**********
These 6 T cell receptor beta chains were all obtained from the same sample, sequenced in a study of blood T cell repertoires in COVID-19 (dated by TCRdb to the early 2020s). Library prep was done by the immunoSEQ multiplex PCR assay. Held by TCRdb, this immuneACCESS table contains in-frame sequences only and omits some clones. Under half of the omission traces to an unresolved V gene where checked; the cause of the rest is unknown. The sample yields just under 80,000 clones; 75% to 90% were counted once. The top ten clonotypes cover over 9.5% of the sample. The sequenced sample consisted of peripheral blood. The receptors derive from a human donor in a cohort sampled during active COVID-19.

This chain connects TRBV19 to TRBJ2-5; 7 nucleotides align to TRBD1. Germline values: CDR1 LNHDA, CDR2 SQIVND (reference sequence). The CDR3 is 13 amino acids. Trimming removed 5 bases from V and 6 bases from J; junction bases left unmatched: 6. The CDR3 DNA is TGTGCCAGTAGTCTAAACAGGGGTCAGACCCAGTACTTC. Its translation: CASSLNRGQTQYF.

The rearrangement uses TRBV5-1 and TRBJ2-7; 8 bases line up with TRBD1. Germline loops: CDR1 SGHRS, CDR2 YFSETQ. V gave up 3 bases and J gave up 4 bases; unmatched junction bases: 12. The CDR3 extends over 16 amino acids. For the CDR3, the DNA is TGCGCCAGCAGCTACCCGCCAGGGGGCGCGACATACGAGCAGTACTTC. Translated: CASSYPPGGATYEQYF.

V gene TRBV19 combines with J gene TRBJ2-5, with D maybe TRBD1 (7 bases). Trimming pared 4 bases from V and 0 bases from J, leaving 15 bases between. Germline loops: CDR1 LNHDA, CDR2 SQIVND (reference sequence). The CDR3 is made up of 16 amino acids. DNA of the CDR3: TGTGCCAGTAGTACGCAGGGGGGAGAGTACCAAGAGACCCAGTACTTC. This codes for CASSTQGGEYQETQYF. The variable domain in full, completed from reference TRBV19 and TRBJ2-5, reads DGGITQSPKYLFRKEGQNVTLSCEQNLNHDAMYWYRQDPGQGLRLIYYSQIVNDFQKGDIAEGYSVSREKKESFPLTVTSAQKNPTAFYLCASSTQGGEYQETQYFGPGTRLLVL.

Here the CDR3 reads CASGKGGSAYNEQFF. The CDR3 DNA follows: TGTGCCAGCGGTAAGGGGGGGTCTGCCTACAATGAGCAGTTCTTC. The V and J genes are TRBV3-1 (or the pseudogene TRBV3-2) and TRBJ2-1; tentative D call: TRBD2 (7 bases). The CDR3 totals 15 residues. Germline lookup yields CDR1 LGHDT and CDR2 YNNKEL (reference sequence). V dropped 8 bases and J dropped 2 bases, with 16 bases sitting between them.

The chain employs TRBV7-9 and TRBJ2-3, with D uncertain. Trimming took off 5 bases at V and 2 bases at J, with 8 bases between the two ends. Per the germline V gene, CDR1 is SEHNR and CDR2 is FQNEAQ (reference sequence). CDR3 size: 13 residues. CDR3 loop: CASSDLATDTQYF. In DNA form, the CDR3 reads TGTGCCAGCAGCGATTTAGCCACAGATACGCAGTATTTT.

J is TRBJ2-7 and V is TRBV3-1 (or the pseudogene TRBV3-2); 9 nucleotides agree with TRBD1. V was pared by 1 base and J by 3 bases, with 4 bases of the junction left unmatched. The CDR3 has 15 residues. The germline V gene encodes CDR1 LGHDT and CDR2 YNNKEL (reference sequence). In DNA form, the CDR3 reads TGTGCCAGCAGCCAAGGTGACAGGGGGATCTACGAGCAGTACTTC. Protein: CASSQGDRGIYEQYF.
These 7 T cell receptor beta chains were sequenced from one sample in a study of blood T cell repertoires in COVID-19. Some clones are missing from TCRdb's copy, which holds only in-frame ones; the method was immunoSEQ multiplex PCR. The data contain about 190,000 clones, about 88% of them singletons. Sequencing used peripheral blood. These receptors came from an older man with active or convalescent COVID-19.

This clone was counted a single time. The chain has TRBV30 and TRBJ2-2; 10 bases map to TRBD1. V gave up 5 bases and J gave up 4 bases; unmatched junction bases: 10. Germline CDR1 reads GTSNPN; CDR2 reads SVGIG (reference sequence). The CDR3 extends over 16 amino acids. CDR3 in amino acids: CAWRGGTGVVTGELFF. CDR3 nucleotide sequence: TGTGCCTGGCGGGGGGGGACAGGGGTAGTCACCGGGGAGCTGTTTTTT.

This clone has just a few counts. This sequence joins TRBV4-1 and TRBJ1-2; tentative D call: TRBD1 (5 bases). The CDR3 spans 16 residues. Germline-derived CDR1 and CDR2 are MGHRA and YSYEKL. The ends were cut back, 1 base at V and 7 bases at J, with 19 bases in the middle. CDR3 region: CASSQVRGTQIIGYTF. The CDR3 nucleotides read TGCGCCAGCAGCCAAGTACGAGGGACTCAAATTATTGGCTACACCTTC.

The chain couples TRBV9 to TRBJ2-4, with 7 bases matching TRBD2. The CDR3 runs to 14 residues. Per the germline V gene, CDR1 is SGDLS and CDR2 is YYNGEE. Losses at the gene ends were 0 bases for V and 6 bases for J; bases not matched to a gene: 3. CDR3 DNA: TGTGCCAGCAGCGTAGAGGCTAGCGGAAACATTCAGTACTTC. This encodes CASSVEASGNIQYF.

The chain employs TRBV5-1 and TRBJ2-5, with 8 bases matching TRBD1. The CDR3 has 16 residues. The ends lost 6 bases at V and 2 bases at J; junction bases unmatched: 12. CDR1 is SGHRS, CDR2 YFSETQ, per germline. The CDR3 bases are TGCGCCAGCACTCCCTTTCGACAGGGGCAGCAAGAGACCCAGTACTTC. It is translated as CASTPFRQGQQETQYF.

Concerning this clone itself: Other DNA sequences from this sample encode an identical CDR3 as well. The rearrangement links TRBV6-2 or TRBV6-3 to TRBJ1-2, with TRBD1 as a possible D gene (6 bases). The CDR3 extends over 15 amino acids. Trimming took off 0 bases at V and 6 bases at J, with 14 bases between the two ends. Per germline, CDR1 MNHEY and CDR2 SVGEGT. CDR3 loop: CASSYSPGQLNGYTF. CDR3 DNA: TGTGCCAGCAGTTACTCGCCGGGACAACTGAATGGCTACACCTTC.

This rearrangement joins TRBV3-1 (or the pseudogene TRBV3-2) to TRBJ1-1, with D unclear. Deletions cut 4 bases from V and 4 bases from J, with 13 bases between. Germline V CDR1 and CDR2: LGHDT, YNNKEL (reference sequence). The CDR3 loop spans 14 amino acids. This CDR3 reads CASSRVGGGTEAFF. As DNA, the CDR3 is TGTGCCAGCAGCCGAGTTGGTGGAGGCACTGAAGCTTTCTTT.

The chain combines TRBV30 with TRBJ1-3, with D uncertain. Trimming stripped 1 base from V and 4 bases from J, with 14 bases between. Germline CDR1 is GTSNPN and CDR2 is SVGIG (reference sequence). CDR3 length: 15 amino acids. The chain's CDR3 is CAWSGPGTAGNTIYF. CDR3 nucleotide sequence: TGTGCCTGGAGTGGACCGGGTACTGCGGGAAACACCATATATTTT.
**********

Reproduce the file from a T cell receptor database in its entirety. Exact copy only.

These 6 T cell receptor beta chains were all obtained from the same sample, sequenced in a study of blood T cell repertoires in COVID-19 (dated by TCRdb to the early 2020s). Library prep was done by the immunoSEQ multiplex PCR assay. Held by TCRdb, this immuneACCESS table contains in-frame sequences only and omits some clones. Under half of the omission traces to an unresolved V gene where checked; the cause of the rest is unknown. The sample yields just under 80,000 clones; 75% to 90% were counted once. The top ten clonotypes cover over 9.5% of the sample. The sequenced sample consisted of peripheral blood. The receptors derive from a human donor in a cohort sampled during active COVID-19.

This chain connects TRBV19 to TRBJ2-5; 7 nucleotides align to TRBD1. Germline values: CDR1 LNHDA, CDR2 SQIVND (reference sequence). The CDR3 is 13 amino acids. Trimming removed 5 bases from V and 6 bases from J; junction bases left unmatched: 6. The CDR3 DNA is TGTGCCAGTAGTCTAAACAGGGGTCAGACCCAGTACTTC. Its translation: CASSLNRGQTQYF.

The rearrangement uses TRBV5-1 and TRBJ2-7; 8 bases line up with TRBD1. Germline loops: CDR1 SGHRS, CDR2 YFSETQ. V gave up 3 bases and J gave up 4 bases; unmatched junction bases: 12. The CDR3 extends over 16 amino acids. For the CDR3, the DNA is TGCGCCAGCAGCTACCCGCCAGGGGGCGCGACATACGAGCAGTACTTC. Translated: CASSYPPGGATYEQYF.

V gene TRBV19 combines with J gene TRBJ2-5, with D maybe TRBD1 (7 bases). Trimming pared 4 bases from V and 0 bases from J, leaving 15 bases between. Germline loops: CDR1 LNHDA, CDR2 SQIVND (reference sequence). The CDR3 is made up of 16 amino acids. DNA of the CDR3: TGTGCCAGTAGTACGCAGGGGGGAGAGTACCAAGAGACCCAGTACTTC. This codes for CASSTQGGEYQETQYF. The variable domain in full, completed from reference TRBV19 and TRBJ2-5, reads DGGITQSPKYLFRKEGQNVTLSCEQNLNHDAMYWYRQDPGQGLRLIYYSQIVNDFQKGDIAEGYSVSREKKESFPLTVTSAQKNPTAFYLCASSTQGGEYQETQYFGPGTRLLVL.

Here the CDR3 reads CASGKGGSAYNEQFF. The CDR3 DNA follows: TGTGCCAGCGGTAAGGGGGGGTCTGCCTACAATGAGCAGTTCTTC. The V and J genes are TRBV3-1 (or the pseudogene TRBV3-2) and TRBJ2-1; tentative D call: TRBD2 (7 bases). The CDR3 totals 15 residues. Germline lookup yields CDR1 LGHDT and CDR2 YNNKEL (reference sequence). V dropped 8 bases and J dropped 2 bases, with 16 bases sitting between them.

The chain employs TRBV7-9 and TRBJ2-3, with D uncertain. Trimming took off 5 bases at V and 2 bases at J, with 8 bases between the two ends. Per the germline V gene, CDR1 is SEHNR and CDR2 is FQNEAQ (reference sequence). CDR3 size: 13 residues. CDR3 loop: CASSDLATDTQYF. In DNA form, the CDR3 reads TGTGCCAGCAGCGATTTAGCCACAGATACGCAGTATTTT.

J is TRBJ2-7 and V is TRBV3-1 (or the pseudogene TRBV3-2); 9 nucleotides agree with TRBD1. V was pared by 1 base and J by 3 bases, with 4 bases of the junction left unmatched. The CDR3 has 15 residues. The germline V gene encodes CDR1 LGHDT and CDR2 YNNKEL (reference sequence). In DNA form, the CDR3 reads TGTGCCAGCAGCCAAGGTGACAGGGGGATCTACGAGCAGTACTTC. Protein: CASSQGDRGIYEQYF.
These 7 T cell receptor beta chains were sequenced from one sample in a study of blood T cell repertoires in COVID-19. Some clones are missing from TCRdb's copy, which holds only in-frame ones; the method was immunoSEQ multiplex PCR. The data contain about 190,000 clones, about 88% of them singletons. Sequencing used peripheral blood. These receptors came from an older man with active or convalescent COVID-19.

This clone was counted a single time. The chain has TRBV30 and TRBJ2-2; 10 bases map to TRBD1. V gave up 5 bases and J gave up 4 bases; unmatched junction bases: 10. Germline CDR1 reads GTSNPN; CDR2 reads SVGIG (reference sequence). The CDR3 extends over 16 amino acids. CDR3 in amino acids: CAWRGGTGVVTGELFF. CDR3 nucleotide sequence: TGTGCCTGGCGGGGGGGGACAGGGGTAGTCACCGGGGAGCTGTTTTTT.

This clone has just a few counts. This sequence joins TRBV4-1 and TRBJ1-2; tentative D call: TRBD1 (5 bases). The CDR3 spans 16 residues. Germline-derived CDR1 and CDR2 are MGHRA and YSYEKL. The ends were cut back, 1 base at V and 7 bases at J, with 19 bases in the middle. CDR3 region: CASSQVRGTQIIGYTF. The CDR3 nucleotides read TGCGCCAGCAGCCAAGTACGAGGGACTCAAATTATTGGCTACACCTTC.

The chain couples TRBV9 to TRBJ2-4, with 7 bases matching TRBD2. The CDR3 runs to 14 residues. Per the germline V gene, CDR1 is SGDLS and CDR2 is YYNGEE. Losses at the gene ends were 0 bases for V and 6 bases for J; bases not matched to a gene: 3. CDR3 DNA: TGTGCCAGCAGCGTAGAGGCTAGCGGAAACATTCAGTACTTC. This encodes CASSVEASGNIQYF.

The chain employs TRBV5-1 and TRBJ2-5, with 8 bases matching TRBD1. The CDR3 has 16 residues. The ends lost 6 bases at V and 2 bases at J; junction bases unmatched: 12. CDR1 is SGHRS, CDR2 YFSETQ, per germline. The CDR3 bases are TGCGCCAGCACTCCCTTTCGACAGGGGCAGCAAGAGACCCAGTACTTC. It is translated as CASTPFRQGQQETQYF.

Concerning this clone itself: Other DNA sequences from this sample encode an identical CDR3 as well. The rearrangement links TRBV6-2 or TRBV6-3 to TRBJ1-2, with TRBD1 as a possible D gene (6 bases). The CDR3 extends over 15 amino acids. Trimming took off 0 bases at V and 6 bases at J, with 14 bases between the two ends. Per germline, CDR1 MNHEY and CDR2 SVGEGT. CDR3 loop: CASSYSPGQLNGYTF. CDR3 DNA: TGTGCCAGCAGTTACTCGCCGGGACAACTGAATGGCTACACCTTC.

This rearrangement joins TRBV3-1 (or the pseudogene TRBV3-2) to TRBJ1-1, with D unclear. Deletions cut 4 bases from V and 4 bases from J, with 13 bases between. Germline V CDR1 and CDR2: LGHDT, YNNKEL (reference sequence). The CDR3 loop spans 14 amino acids. This CDR3 reads CASSRVGGGTEAFF. As DNA, the CDR3 is TGTGCCAGCAGCCGAGTTGGTGGAGGCACTGAAGCTTTCTTT.

The chain combines TRBV30 with TRBJ1-3, with D uncertain. Trimming stripped 1 base from V and 4 bases from J, with 14 bases between. Germline CDR1 is GTSNPN and CDR2 is SVGIG (reference sequence). CDR3 length: 15 amino acids. The chain's CDR3 is CAWSGPGTAGNTIYF. CDR3 nucleotide sequence: TGTGCCTGGAGTGGACCGGGTACTGCGGGAAACACCATATATTTT.